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How rising or falling interest rates might affect you

How will rising or falling interest rates affect your budget? Let's find out.  The material provided on this website is for informational use only and is not intended for financial or investment advice. Khan Academy assumes no liability for any loss or damage resulting from one’s reliance on the material provided. Please also note that such material is not updated regularly and that some of the information may not therefore be current. Consult with your own financial professional when making decisions regarding your financial or investment options. Khan Academy doesn’t provide legal, tax or accounting advice. You should consult your legal and/or tax advisors before making any financial decisions.
When the Federal Reserve raises or lowers its target interest rate, the change affects consumers too. The federal rate helps determine the interest you pay on loans and earn on savings, so it matters to just about everyone. Here’s what might change when rates rise or fall.

1. Your mortgage payments

If you have a fixed-rate mortgage, you won’t be affected by a rate change. However, with an adjustable-rate mortgage, your rate and payments can potentially increase or decrease. If interest rates are rising, check with your lender to find out how much your payment will increase and if it benefits you to refinance into a fixed-rate loan. If you’re planning to refinance a mortgage or you’re searching for a new fixed-rate loan, doing so after the Fed has trimmed rates might allow you to lock in a lower interest rate. However, other factors also play a role, such as your credit score.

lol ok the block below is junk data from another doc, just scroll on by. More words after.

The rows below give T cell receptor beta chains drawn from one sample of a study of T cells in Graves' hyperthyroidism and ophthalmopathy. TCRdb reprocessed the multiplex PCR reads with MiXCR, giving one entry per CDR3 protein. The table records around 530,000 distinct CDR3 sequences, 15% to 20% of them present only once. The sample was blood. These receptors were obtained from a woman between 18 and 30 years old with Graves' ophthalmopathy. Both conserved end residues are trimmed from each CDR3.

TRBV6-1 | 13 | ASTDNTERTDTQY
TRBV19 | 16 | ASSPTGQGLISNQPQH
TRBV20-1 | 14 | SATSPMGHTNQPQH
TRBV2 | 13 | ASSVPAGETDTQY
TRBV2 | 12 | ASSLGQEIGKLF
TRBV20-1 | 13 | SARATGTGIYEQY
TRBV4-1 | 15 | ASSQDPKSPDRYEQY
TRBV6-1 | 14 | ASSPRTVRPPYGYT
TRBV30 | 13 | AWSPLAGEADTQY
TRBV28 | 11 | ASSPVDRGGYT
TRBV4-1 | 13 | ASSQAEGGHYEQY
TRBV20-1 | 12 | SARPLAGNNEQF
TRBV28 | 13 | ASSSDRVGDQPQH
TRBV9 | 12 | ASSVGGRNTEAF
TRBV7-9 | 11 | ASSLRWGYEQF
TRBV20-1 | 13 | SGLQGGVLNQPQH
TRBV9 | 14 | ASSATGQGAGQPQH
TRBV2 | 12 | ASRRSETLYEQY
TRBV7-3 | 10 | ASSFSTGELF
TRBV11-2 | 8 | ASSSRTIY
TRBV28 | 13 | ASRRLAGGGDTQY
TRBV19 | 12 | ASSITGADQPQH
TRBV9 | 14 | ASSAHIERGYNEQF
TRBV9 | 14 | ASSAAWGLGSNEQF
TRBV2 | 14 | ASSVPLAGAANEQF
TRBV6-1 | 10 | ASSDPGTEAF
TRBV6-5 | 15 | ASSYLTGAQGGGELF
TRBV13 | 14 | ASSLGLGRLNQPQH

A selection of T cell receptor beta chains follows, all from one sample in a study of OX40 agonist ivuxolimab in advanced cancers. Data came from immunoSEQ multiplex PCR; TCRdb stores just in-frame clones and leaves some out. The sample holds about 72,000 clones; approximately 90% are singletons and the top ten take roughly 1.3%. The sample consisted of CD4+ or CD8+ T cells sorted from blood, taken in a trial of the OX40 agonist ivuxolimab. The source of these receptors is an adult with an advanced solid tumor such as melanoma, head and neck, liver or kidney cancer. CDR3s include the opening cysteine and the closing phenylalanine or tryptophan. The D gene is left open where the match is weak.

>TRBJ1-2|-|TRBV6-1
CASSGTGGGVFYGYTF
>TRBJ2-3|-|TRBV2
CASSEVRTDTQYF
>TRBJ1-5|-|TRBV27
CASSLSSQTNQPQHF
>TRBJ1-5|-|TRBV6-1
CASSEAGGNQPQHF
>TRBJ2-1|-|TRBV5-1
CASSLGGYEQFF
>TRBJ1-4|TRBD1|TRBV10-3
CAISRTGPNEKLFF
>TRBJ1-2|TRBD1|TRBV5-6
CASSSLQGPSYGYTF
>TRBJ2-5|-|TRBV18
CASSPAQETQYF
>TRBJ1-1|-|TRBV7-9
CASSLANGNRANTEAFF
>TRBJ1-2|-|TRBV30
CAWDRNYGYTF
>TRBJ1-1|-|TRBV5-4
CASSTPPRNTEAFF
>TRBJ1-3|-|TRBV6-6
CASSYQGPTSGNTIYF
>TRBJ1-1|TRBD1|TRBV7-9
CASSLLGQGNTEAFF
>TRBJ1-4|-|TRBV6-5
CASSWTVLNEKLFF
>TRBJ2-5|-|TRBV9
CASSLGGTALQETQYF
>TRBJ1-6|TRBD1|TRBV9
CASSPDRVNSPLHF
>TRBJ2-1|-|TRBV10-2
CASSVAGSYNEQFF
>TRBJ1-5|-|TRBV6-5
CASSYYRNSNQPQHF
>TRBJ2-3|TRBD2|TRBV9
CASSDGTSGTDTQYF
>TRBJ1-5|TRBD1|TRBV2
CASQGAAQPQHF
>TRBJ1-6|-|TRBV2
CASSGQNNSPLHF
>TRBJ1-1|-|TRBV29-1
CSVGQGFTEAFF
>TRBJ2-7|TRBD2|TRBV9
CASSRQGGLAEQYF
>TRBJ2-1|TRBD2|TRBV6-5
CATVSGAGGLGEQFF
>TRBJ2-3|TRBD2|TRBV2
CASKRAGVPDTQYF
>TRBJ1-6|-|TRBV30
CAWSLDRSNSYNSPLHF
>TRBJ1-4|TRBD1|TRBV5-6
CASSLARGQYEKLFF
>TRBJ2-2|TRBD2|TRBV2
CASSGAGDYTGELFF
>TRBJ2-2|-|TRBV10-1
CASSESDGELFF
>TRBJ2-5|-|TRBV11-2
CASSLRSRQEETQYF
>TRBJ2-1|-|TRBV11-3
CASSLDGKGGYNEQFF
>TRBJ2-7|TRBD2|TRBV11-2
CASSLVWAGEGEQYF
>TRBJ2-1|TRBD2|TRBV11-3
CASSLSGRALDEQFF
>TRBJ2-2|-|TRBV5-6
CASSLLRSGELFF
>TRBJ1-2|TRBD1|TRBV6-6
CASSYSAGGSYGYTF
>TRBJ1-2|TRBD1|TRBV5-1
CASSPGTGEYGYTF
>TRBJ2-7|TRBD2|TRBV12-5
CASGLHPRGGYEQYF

2. Car loans

A low interest rate environment is good news for those looking to finance a car because you can borrow money more cheaply, but a rate increase makes financing a car more expensive. People with higher-interest car loans might benefit from refinancing if rates drop, depending on how big the difference is and the length of the loan term.

3. Your credit card rate

The annual percentage rate (APR) on most credit cards is variable. That means an increase in the target rate will likely drive up the interest you pay on your account balance, while a decrease can potentially lower the interest you pay—which may make it easier to pay down debt more quickly.
$5,000 credit card balance
Minimum payment$104.17 (assumes minimum payment of interest + 1% balance)$125.00
Payoff time21 years, 8 months22 years, 8 months

4. Private student loans

Interest rates on federal student loans are fixed, so those rates remain locked. If you’ve taken out private loans, however, your interest payments may increase or decrease with rate changes. Whether your loans are private or public, a lower interest rate environment might be a good time to check your options for consolidation to see if you can get a lower overall rate.

5. Returns on savings

One positive effect of a target rate increase may be higher interest rates banks pay customers in savings vehicles such as CDs, money market accounts and basic savings accounts. Although higher rates are good news for savers, don’t expect an immediate, dramatic change; rates tend to move gradually. When rates move lower, your savings vehicles could generate smaller returns.

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